Early voting puts Iowa back in the spotlight

Vice President Joe Biden arrives for a campaign event with President Obama at the University of Iowa in Iowa City, Iowa, September 7, 2012.
This article originally appeared on RealClearPolitics.

It certainly won't match the level of national attention garnered before the first-in-the-nation caucuses last January, but Iowa is about to reprise its status as an early barometer of the presidential race.

On Thursday, Iowa will become the first swing state to begin early voting. Once it has been gradually rolled out nationwide, early voting is expected to be even more consequential than was the case four years ago -- perhaps all but foretelling the winner of the presidential race before Election Day comes around on Nov. 6.

For months, staffers and volunteers at the Obama campaign's more than five dozen Iowa field office have worked relentlessly to encourage Democrats to request absentee ballots, which any registered voter in the state is allowed to fill out and submit before the polls open officially in six weeks.

As of Monday, registered Democrats had requested 109,709 such ballots in Iowa, while Republicans there had requested less than one-fifth of that total (20,458).

Iowa Democrats are pleased with their efforts thus far.

"Many people on the Obama campaign staff never left after '07," said Michael Hunt, communications director of the state's Democratic Party, which is working in conjunction with the Obama campaign on the early voting effort. "So we've been extremely fortunate to have an institutional memory in Iowa that goes back to the days when he was Sen. Obama."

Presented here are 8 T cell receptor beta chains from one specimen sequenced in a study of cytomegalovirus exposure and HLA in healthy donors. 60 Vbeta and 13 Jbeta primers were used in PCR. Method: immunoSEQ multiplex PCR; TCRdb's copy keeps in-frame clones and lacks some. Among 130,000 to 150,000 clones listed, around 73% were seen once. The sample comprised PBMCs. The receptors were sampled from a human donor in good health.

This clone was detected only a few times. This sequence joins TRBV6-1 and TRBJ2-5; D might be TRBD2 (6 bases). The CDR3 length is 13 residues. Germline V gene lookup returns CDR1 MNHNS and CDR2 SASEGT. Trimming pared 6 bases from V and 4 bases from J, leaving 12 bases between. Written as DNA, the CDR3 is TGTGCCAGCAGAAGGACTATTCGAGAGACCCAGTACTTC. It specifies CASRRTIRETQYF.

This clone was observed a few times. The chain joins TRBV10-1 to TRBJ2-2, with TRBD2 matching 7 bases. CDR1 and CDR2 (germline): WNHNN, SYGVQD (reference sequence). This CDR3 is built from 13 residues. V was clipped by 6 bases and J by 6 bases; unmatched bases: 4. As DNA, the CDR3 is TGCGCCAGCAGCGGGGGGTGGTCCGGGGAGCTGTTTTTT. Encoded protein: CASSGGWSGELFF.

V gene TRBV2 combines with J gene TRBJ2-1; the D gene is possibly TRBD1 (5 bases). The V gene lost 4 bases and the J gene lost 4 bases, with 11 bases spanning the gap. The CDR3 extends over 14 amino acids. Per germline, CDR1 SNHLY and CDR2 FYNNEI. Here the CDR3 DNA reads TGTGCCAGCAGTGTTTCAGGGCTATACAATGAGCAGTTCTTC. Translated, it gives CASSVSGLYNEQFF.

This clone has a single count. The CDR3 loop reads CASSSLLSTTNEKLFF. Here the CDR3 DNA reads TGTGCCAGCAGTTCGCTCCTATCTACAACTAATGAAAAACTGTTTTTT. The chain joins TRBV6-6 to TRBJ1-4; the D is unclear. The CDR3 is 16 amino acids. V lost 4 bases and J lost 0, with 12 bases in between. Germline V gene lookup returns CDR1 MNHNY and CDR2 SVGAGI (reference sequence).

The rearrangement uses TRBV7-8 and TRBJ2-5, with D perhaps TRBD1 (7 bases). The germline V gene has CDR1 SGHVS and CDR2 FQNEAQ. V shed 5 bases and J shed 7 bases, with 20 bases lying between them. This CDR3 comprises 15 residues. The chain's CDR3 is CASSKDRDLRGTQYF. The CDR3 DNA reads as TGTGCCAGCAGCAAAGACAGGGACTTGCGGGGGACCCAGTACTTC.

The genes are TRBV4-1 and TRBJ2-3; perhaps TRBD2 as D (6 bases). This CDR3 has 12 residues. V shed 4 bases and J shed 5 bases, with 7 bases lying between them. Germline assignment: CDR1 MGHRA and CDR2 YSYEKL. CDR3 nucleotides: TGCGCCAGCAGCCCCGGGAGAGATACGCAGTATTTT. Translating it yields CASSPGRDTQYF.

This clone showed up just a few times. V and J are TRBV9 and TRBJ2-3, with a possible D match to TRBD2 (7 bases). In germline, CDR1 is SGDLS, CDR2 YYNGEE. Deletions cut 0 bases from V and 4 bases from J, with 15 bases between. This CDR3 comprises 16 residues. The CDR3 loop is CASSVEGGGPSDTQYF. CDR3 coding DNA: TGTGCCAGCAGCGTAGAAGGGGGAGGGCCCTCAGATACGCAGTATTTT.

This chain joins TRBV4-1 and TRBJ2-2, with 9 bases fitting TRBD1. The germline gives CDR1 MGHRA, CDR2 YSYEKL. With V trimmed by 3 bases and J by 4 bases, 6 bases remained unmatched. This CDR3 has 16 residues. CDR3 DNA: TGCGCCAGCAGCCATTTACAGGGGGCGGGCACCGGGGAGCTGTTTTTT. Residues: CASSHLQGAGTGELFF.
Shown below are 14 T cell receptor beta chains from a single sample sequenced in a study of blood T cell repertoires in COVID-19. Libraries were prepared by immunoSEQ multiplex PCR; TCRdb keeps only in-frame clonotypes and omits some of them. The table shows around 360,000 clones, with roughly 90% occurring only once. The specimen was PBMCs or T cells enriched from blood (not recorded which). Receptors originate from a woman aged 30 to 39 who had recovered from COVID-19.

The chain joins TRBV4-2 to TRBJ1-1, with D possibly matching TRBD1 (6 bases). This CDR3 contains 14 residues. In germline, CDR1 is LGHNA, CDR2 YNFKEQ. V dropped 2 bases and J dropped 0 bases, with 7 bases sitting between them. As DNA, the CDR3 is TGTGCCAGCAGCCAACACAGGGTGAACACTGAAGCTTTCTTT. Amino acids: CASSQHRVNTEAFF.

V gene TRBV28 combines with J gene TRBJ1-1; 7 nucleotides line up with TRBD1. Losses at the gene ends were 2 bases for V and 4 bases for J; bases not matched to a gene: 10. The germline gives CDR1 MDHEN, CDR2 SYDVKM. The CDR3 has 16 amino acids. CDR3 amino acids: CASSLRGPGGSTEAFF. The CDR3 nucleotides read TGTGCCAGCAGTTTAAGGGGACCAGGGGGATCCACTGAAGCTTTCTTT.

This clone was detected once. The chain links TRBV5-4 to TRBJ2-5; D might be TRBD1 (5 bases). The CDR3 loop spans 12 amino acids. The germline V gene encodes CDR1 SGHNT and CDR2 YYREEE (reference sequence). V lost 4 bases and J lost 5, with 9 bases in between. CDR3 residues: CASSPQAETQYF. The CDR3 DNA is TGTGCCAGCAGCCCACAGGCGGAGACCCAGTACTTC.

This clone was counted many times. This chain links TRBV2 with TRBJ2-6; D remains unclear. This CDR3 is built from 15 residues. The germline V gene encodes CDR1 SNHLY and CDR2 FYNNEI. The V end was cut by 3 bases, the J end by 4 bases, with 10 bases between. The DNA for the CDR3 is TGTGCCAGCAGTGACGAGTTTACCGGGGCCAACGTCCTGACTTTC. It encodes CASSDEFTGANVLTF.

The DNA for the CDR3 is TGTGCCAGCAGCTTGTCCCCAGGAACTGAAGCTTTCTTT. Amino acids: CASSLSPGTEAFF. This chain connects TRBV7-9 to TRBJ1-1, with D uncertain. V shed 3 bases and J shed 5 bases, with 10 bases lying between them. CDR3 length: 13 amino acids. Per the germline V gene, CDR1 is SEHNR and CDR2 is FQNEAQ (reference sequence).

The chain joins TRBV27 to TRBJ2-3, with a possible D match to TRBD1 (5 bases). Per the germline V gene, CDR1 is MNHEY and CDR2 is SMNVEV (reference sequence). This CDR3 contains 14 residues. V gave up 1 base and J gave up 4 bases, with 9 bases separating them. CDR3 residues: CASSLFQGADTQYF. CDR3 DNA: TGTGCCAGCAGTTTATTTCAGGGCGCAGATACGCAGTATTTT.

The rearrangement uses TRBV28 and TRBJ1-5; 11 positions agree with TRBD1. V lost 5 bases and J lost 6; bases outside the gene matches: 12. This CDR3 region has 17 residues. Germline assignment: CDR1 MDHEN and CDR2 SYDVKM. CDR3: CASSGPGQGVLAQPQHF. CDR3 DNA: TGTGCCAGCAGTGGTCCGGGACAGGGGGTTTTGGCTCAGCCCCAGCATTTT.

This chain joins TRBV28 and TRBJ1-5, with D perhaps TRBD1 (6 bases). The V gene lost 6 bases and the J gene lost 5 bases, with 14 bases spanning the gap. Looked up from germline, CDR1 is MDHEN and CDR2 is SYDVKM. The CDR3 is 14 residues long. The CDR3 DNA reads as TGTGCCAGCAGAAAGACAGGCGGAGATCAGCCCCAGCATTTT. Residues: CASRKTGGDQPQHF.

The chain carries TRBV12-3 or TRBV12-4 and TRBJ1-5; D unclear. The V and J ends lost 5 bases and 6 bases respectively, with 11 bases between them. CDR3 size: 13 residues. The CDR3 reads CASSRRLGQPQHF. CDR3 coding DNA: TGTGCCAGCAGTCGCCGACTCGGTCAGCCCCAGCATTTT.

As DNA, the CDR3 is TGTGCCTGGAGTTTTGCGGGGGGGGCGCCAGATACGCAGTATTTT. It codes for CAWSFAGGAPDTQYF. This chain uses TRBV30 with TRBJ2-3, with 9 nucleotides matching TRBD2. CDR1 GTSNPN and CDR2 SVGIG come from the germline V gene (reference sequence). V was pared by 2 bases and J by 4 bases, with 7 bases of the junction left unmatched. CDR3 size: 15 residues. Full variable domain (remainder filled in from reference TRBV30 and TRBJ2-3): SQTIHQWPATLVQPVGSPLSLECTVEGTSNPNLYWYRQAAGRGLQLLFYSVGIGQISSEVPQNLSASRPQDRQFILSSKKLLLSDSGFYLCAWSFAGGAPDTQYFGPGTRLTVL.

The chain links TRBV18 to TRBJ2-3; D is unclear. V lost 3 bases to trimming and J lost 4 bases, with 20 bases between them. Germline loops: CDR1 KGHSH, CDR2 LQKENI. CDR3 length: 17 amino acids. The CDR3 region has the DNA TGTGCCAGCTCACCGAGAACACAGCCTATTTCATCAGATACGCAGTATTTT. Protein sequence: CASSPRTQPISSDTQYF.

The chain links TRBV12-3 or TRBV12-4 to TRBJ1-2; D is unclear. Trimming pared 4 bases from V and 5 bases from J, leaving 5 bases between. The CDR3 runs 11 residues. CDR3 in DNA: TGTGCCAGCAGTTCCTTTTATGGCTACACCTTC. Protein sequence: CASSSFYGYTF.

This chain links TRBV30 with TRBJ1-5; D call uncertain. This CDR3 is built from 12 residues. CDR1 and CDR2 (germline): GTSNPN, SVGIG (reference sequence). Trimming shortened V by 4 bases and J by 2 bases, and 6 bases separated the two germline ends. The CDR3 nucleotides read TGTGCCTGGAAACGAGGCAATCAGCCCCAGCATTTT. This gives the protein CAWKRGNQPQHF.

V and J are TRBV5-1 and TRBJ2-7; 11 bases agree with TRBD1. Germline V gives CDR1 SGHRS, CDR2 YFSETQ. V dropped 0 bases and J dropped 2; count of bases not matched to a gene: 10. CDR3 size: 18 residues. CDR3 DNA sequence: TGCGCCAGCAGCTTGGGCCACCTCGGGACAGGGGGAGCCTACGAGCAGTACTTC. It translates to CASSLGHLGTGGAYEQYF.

In contrast, interviews with several Iowa Republicans revealed a commonly held acceptance that Mitt Romney has fallen behind the president in the state, but also a shared belief that the Democrats' big lead in early voting was to be expected and is not any reason for panic.

"My sense is that Romney is down right now -- maybe five or six points -- but the early voting has always been a strong Democrat process," said longtime Iowa GOP fundraiser and activist Becky Beach. "It doesn't worry me that they have an advantage, as we made some real gains in voter registration this year."

With just 14 Iowa field offices, the Romney campaign and aligned Republican committees have only a fraction of the staff on the ground that their Democratic opponents have at their disposal.

With that deficit in mind, the Romney camp has waited until ballots actually become available to make its early voting push, declining to try to match the Obama campaign's efforts over the summer.

The first of about 10 scheduled mailings with information on how to request early ballots will arrive in the mailboxes of Iowa Republicans by the end of this week, at which time the Romney campaign expects a significant uptick in its early voting activity.

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    Scott Conroy is a National Political Reporter for RealClearPolitics and a contributor for CBS News.


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